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CIA paramilitary training base in N.C.

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posted on Jul, 11 2006 @ 04:32 PM
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Harvey Point N.C. houses a secret training base for an elite CIA unit known as the SAS (Special Activities Staff). While not much is known about the group it is known that it is paramilitary and chock full of ex Navy Seals and Army Special Applications Group (Delta Force). This base is the bomb training school for CIA paramilitary types.

The very first American casualty in the war in Afghanistan, Johnny "Mike" Spann was a member of the secret CIA unit and likely trained at Harvey point.

I was wondering if anyone else knew of any other training bases in the U.S.? I mean besides the "officially non-existant" Camp Peary aka "The Farm" near Williamsburg, VA.

Here are some links about Harvey Point

cryptome.org...
With Sat. Photo's!!!!!


www.indyweek.com...
After 41 years of explosive training at a secret base in eastern North Carolina, the CIA's paramilitary wing is back on the front lines. For the base's neighbors in nearby Hertford, the echo of bombs is business as usual--and nobody's business.



www.globalsecurity.org...
"At the end of the day, the most important aspect of these operations is that no one knows about them," Mr. Heyman explained, adding that the CIA will go to extraordinary lengths to protect the identities and activities of its paramilitary agents.

"One of the great worries is that one of these guys is going to get killed. No man is irreplaceable, but these guys almost are. They are almost the jewel in the crown," he said. "They are so out of the ordinary, so valuable, that losing one or two of them can be an absolute disaster."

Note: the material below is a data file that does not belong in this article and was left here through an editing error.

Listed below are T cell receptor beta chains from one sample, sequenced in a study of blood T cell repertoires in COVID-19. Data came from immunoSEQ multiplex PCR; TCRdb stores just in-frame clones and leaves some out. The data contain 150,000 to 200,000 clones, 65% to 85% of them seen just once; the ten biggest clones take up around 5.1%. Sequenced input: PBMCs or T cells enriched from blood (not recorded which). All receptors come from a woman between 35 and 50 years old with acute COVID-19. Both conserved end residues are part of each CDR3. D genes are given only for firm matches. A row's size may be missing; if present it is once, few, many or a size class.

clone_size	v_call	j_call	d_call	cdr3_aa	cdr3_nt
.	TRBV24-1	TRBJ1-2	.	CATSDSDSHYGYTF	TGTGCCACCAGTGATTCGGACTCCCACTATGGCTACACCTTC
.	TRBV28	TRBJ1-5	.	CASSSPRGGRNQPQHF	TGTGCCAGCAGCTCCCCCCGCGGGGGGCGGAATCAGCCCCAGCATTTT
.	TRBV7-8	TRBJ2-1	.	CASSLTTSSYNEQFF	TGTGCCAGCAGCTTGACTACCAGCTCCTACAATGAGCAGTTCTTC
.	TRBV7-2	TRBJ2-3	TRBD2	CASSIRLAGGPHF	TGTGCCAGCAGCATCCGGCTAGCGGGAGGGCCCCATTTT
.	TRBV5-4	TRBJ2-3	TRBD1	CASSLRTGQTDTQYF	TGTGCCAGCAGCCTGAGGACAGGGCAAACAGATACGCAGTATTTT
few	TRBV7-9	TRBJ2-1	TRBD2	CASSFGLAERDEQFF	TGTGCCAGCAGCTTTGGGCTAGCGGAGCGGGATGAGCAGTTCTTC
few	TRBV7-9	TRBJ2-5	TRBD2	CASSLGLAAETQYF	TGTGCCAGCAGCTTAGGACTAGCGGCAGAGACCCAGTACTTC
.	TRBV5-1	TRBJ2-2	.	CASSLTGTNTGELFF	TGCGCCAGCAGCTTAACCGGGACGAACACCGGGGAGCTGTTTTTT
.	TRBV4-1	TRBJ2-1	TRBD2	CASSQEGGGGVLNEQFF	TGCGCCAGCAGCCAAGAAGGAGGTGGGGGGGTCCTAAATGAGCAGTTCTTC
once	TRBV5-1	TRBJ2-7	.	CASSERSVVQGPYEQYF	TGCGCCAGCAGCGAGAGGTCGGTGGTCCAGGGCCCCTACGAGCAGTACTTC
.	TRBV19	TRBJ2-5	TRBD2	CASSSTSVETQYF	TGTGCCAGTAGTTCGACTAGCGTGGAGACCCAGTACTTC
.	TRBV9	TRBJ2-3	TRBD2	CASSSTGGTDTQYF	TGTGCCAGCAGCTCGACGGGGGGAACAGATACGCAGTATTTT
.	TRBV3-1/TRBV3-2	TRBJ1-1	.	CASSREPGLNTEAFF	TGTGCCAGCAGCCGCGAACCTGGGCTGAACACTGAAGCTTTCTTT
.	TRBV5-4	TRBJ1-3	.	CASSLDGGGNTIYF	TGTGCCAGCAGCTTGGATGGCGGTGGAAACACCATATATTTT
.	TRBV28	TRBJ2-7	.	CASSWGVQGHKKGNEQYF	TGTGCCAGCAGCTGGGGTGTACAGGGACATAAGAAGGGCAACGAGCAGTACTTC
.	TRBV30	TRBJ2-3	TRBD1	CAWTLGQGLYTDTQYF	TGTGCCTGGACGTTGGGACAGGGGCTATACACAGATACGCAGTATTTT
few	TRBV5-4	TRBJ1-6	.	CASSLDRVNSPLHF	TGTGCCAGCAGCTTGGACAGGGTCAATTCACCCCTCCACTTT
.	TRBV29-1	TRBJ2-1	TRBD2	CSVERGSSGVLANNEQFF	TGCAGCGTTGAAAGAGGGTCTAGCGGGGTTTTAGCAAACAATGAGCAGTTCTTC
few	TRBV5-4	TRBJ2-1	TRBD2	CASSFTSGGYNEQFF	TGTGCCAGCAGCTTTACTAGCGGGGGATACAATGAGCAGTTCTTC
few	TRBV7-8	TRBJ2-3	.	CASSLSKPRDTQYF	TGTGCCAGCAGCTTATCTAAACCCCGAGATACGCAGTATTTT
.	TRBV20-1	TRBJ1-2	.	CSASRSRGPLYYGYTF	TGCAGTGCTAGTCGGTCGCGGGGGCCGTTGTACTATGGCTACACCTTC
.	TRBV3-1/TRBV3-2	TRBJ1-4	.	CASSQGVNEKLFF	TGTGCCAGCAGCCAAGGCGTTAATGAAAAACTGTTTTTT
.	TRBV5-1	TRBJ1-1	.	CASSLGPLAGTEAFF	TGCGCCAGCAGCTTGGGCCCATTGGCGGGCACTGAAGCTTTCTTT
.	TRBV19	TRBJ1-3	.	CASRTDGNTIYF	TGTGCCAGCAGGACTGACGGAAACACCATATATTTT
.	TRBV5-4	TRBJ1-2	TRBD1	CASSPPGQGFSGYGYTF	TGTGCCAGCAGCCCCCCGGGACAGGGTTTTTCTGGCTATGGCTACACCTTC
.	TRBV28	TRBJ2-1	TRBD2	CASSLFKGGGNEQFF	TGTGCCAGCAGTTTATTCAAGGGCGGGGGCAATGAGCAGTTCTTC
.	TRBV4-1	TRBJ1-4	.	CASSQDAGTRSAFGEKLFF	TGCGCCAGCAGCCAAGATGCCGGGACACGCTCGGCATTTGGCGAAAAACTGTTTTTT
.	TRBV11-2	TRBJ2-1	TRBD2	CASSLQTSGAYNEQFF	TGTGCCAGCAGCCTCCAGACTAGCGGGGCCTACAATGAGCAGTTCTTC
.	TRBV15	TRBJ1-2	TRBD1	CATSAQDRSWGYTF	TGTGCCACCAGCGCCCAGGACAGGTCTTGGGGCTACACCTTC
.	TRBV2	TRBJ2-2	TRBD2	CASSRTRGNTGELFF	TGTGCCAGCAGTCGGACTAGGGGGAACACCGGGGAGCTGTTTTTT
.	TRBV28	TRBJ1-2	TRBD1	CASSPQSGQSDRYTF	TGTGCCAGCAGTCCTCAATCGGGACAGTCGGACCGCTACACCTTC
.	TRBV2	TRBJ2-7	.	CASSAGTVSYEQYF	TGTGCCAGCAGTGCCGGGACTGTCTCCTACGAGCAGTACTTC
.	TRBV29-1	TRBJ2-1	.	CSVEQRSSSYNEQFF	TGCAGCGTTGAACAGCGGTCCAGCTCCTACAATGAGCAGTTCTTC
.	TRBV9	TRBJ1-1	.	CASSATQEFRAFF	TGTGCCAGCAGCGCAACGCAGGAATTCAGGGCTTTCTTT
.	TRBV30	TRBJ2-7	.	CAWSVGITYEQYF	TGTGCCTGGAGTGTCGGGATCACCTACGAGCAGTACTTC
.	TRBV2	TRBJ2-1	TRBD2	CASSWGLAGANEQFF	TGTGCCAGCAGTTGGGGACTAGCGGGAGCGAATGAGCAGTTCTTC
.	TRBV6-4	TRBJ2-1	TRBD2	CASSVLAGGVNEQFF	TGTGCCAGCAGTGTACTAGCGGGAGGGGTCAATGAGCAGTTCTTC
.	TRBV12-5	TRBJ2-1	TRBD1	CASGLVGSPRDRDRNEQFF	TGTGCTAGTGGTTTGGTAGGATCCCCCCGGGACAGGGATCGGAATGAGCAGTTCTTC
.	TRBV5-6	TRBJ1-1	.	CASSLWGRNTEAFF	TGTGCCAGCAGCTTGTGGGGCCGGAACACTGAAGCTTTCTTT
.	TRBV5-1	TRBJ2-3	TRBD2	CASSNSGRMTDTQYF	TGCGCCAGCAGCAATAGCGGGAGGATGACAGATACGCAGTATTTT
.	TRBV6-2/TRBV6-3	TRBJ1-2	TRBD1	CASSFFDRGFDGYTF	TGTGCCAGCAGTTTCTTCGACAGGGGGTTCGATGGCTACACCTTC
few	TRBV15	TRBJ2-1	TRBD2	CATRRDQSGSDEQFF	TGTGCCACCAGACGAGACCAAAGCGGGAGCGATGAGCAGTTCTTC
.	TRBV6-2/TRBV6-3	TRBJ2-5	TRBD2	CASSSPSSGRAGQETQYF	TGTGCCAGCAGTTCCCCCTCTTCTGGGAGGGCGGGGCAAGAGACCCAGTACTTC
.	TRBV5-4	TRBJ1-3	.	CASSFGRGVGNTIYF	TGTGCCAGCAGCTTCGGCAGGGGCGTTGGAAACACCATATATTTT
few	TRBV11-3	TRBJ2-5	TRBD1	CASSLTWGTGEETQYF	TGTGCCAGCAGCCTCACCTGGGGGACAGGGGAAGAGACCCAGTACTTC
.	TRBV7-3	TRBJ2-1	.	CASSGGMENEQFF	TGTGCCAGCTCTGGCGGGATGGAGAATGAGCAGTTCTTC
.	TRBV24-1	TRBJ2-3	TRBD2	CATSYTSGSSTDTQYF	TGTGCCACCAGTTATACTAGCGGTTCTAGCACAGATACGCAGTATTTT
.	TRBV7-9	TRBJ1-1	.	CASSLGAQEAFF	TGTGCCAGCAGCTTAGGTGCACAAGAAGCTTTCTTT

posted on Jul, 12 2006 @ 03:51 AM
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looks pretty interesting stuff might see what i can find out about it. Maybe a look at Google Earth too.



posted on Jul, 13 2006 @ 01:55 PM
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The CIA faces far fewer accountability problems with Congress than does the Pentagon, said John Pike, director of the Washington-based nonprofit policy group GlobalSecurity.org.

"The CIA's capabilities and activities are intended to be unacknowledged. They are employed in countries where the fact of an American military presence would be damaging," he said.

Mr. Heyman concurred: "It's terribly political. It means the secretary of defense or the president can stand up before Congress and declare, 'We do not have any military forces in this area.' The CIA can do what it has to do in isolation."


those statements just stood out to me. not only can covert military operations be plausibly denied, but countless other "operations" can be as well -- from UFO's to sanctioned assassinations.



posted on Jul, 13 2006 @ 02:06 PM
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Originally posted by el cid

The CIA faces far fewer accountability problems with Congress than does the Pentagon, said John Pike, director of the Washington-based nonprofit policy group GlobalSecurity.org.

"The CIA's capabilities and activities are intended to be unacknowledged. They are employed in countries where the fact of an American military presence would be damaging," he said.

Mr. Heyman concurred: "It's terribly political. It means the secretary of defense or the president can stand up before Congress and declare, 'We do not have any military forces in this area.' The CIA can do what it has to do in isolation."


those statements just stood out to me. not only can covert military operations be plausibly denied, but countless other "operations" can be as well -- from UFO's to sanctioned assassinations.


I agree, anytime a beaurocrat insinuates that an a department within the Federal Government is immune to scrutiny it's cause for concern.

What else bothers me is this close to residentials areas, what is in the compounds that make up military explosives and how contamination is getting into the ground and water supply.